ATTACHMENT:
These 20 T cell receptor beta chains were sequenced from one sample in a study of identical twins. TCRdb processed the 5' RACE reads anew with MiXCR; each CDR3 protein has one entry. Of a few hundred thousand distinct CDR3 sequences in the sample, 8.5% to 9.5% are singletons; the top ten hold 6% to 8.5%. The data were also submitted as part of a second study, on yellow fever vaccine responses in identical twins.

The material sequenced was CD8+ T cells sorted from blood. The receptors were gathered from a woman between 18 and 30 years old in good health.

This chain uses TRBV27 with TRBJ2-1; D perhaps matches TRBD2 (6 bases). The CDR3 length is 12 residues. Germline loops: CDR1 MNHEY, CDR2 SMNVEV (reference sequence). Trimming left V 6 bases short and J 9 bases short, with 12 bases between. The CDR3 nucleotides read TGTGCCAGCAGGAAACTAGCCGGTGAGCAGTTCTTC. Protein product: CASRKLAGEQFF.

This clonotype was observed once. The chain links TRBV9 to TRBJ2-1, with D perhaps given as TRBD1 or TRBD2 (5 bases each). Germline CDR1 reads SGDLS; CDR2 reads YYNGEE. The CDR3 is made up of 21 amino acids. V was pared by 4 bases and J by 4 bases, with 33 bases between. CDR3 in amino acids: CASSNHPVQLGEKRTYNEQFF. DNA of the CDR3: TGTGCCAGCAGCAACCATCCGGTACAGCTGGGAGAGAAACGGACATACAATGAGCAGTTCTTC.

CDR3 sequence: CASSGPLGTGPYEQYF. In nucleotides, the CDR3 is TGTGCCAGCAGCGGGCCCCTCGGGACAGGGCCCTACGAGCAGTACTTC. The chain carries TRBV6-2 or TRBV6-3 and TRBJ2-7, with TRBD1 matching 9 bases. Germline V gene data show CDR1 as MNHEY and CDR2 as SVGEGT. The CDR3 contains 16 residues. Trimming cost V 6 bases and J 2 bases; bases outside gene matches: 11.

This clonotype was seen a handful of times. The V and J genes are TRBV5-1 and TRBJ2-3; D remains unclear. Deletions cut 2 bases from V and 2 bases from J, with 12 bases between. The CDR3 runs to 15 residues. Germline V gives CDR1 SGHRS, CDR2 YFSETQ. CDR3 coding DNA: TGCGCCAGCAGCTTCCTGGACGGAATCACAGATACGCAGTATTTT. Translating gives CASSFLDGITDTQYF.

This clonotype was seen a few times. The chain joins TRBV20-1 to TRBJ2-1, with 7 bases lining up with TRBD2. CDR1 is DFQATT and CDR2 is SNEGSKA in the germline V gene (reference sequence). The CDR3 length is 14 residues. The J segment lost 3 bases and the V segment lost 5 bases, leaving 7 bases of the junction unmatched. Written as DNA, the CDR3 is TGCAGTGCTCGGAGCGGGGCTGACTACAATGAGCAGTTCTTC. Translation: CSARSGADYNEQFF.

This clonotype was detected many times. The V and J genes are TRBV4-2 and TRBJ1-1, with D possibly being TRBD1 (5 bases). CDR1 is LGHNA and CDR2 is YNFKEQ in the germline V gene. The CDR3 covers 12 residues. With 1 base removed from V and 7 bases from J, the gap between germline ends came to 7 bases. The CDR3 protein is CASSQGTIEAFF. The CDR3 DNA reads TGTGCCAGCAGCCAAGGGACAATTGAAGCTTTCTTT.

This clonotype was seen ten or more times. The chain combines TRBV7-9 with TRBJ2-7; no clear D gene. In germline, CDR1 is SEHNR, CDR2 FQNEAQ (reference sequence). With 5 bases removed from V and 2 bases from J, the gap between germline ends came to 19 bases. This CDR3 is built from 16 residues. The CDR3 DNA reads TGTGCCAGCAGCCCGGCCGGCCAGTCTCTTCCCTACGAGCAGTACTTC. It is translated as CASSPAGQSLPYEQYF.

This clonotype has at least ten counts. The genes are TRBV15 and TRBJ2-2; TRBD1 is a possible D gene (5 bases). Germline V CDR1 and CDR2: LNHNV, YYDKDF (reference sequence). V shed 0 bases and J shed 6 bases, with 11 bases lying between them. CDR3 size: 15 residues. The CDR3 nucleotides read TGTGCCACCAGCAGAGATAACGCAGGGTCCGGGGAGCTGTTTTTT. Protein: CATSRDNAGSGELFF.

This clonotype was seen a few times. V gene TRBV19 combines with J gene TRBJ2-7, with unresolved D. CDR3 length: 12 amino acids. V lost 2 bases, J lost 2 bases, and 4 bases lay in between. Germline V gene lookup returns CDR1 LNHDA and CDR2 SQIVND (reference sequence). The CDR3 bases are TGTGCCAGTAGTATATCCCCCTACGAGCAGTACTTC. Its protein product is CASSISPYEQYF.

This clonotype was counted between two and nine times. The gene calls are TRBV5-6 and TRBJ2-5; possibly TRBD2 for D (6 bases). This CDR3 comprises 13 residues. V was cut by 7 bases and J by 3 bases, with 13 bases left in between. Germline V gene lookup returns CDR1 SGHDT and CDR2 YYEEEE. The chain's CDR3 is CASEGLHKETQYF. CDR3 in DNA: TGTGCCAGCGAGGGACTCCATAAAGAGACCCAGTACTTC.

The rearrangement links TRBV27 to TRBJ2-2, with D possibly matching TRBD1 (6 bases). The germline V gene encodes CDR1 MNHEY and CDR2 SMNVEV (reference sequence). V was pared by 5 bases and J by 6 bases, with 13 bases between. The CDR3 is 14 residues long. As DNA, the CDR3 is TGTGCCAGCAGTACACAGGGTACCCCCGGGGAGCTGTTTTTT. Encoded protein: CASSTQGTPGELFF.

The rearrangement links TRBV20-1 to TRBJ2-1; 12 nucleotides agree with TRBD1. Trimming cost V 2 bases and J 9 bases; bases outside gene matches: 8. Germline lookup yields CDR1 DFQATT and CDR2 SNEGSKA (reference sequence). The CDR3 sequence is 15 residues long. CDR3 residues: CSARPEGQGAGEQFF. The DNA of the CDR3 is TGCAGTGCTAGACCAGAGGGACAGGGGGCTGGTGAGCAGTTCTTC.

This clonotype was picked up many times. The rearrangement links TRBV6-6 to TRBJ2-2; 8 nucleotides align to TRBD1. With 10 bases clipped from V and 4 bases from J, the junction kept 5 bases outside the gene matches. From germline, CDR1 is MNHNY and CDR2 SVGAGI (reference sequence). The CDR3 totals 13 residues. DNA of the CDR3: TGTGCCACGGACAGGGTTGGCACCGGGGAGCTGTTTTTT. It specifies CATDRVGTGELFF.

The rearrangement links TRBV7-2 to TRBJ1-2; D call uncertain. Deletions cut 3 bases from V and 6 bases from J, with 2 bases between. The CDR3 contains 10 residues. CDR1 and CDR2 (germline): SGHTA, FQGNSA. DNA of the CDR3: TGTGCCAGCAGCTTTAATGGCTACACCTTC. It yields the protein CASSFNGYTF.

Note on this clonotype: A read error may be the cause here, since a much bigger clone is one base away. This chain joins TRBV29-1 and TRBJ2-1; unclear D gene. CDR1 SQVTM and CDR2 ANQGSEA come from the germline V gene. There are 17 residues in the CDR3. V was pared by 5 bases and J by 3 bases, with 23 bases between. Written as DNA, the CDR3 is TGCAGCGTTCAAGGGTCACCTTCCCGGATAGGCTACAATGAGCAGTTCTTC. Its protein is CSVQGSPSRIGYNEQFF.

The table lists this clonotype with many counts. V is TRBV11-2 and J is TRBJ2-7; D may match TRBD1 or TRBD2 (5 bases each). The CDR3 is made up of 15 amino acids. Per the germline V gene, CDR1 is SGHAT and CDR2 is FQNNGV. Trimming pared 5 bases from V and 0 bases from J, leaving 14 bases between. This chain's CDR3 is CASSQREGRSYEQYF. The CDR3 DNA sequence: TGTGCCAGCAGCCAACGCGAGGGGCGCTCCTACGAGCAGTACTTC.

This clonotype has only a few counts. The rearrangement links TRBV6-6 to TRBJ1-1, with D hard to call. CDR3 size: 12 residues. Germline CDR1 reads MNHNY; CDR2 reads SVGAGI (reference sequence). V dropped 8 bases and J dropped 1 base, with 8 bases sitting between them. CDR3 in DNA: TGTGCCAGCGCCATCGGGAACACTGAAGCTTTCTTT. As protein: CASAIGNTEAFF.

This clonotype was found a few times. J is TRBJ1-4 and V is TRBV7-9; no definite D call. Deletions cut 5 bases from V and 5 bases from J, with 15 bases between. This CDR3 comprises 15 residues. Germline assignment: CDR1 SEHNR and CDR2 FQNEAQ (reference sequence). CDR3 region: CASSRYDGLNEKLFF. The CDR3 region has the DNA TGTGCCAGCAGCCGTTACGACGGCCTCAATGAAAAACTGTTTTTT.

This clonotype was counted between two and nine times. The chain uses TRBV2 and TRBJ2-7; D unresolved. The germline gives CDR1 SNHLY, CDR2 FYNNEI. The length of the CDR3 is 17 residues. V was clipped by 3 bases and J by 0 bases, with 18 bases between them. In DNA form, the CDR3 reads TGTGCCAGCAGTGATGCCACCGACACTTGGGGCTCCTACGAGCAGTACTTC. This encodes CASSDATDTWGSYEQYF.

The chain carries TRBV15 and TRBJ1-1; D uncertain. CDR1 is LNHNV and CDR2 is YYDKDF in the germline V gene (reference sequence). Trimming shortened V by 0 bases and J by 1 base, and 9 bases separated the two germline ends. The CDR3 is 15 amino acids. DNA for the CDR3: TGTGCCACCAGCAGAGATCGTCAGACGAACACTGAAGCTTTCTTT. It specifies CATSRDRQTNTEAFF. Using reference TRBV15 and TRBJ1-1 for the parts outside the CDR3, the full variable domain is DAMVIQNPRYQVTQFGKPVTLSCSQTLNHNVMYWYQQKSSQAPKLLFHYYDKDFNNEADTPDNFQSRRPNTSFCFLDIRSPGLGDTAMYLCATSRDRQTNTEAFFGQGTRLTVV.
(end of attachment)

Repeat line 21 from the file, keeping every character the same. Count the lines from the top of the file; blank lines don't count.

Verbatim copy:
This clonotype was counted between two and nine times. The chain uses TRBV2 and TRBJ2-7; D unresolved. The germline gives CDR1 SNHLY, CDR2 FYNNEI. The length of the CDR3 is 17 residues. V was clipped by 3 bases and J by 0 bases, with 18 bases between them. In DNA form, the CDR3 reads TGTGCCAGCAGTGATGCCACCGACACTTGGGGCTCCTACGAGCAGTACTTC. This encodes CASSDATDTWGSYEQYF.